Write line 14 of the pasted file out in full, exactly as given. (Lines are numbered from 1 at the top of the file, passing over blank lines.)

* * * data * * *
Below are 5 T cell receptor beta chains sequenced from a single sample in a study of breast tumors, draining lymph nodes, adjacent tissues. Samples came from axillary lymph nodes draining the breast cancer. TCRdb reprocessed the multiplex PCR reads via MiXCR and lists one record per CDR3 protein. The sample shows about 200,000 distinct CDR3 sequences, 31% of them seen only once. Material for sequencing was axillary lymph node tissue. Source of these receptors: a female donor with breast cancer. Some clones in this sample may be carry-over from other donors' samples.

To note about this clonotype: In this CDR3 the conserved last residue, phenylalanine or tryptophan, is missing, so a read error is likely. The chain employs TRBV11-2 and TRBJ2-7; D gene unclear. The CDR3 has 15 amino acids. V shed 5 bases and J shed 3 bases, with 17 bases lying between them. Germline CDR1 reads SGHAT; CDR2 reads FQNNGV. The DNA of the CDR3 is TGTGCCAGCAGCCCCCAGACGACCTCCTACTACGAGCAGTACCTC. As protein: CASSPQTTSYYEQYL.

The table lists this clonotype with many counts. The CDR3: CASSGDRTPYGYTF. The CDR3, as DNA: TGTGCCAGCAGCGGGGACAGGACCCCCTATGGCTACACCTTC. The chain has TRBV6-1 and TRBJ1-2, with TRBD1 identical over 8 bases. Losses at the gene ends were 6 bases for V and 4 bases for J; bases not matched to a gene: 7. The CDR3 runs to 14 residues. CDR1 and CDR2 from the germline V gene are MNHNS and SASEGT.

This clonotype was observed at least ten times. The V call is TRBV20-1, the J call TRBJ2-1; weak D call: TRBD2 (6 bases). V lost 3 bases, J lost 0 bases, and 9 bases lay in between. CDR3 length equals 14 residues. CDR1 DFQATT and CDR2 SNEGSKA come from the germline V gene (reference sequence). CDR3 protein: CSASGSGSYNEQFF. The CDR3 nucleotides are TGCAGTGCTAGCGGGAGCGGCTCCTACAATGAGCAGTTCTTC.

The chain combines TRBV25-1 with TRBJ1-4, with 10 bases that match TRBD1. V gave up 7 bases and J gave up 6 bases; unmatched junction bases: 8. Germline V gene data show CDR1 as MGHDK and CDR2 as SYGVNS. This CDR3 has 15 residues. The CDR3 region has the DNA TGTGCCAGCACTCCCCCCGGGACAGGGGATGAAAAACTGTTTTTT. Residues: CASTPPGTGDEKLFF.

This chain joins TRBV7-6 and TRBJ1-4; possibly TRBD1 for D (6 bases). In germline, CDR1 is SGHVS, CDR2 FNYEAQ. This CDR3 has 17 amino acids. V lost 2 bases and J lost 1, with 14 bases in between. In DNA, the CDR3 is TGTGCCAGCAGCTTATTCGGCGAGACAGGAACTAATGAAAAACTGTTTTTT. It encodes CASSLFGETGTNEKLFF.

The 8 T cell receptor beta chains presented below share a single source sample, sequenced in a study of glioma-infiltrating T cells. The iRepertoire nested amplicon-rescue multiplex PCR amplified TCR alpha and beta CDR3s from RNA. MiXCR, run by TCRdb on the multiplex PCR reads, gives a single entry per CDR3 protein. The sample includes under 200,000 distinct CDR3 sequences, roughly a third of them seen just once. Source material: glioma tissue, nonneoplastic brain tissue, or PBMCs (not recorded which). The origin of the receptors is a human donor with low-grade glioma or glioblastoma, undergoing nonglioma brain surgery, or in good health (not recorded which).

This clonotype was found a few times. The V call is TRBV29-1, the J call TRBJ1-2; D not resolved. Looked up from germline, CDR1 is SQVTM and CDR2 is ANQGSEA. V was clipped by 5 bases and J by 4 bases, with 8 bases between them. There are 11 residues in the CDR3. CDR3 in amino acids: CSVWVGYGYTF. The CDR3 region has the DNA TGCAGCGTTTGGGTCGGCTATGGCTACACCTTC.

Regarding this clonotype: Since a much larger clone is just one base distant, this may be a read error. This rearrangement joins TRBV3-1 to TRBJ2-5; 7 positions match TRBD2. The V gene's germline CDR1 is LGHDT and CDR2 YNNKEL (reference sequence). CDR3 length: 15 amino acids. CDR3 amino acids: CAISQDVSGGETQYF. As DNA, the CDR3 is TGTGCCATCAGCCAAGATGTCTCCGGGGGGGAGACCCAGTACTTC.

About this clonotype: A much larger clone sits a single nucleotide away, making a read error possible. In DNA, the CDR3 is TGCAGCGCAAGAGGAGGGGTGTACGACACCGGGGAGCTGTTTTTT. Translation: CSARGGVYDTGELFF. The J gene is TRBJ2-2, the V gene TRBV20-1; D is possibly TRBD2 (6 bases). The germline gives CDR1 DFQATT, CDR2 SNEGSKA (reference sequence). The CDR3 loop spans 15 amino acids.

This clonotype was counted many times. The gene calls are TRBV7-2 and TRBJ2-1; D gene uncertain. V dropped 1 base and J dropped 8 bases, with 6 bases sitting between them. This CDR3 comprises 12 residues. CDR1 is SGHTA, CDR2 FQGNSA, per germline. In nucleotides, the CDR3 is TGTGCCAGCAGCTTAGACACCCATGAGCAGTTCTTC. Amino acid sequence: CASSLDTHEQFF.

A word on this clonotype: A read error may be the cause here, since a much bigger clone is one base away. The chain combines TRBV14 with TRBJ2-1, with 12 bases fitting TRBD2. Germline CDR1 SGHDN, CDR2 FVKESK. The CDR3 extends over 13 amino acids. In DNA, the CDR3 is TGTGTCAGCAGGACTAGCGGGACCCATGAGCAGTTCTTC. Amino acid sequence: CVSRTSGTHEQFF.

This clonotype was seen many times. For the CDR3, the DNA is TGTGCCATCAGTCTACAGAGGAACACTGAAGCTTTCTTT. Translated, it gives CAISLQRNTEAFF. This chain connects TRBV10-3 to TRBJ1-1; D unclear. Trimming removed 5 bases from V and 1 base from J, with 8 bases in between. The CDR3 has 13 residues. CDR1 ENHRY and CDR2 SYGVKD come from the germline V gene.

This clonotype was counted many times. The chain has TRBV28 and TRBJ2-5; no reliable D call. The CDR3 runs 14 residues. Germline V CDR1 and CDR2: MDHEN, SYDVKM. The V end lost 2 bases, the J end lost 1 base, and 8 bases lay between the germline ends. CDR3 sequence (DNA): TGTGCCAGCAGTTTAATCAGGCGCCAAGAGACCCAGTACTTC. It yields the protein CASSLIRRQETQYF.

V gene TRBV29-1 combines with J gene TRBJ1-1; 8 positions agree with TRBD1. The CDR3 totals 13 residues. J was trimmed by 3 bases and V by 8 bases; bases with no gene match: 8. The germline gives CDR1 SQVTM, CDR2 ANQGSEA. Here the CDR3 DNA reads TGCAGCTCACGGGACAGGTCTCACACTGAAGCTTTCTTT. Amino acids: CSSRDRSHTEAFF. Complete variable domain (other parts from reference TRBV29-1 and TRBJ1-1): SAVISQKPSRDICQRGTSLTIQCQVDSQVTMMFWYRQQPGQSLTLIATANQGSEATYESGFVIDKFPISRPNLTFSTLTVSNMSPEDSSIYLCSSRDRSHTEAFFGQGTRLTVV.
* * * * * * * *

This clonotype was counted many times. The chain has TRBV28 and TRBJ2-5; no reliable D call. The CDR3 runs 14 residues. Germline V CDR1 and CDR2: MDHEN, SYDVKM. The V end lost 2 bases, the J end lost 1 base, and 8 bases lay between the germline ends. CDR3 sequence (DNA): TGTGCCAGCAGTTTAATCAGGCGCCAAGAGACCCAGTACTTC. It yields the protein CASSLIRRQETQYF.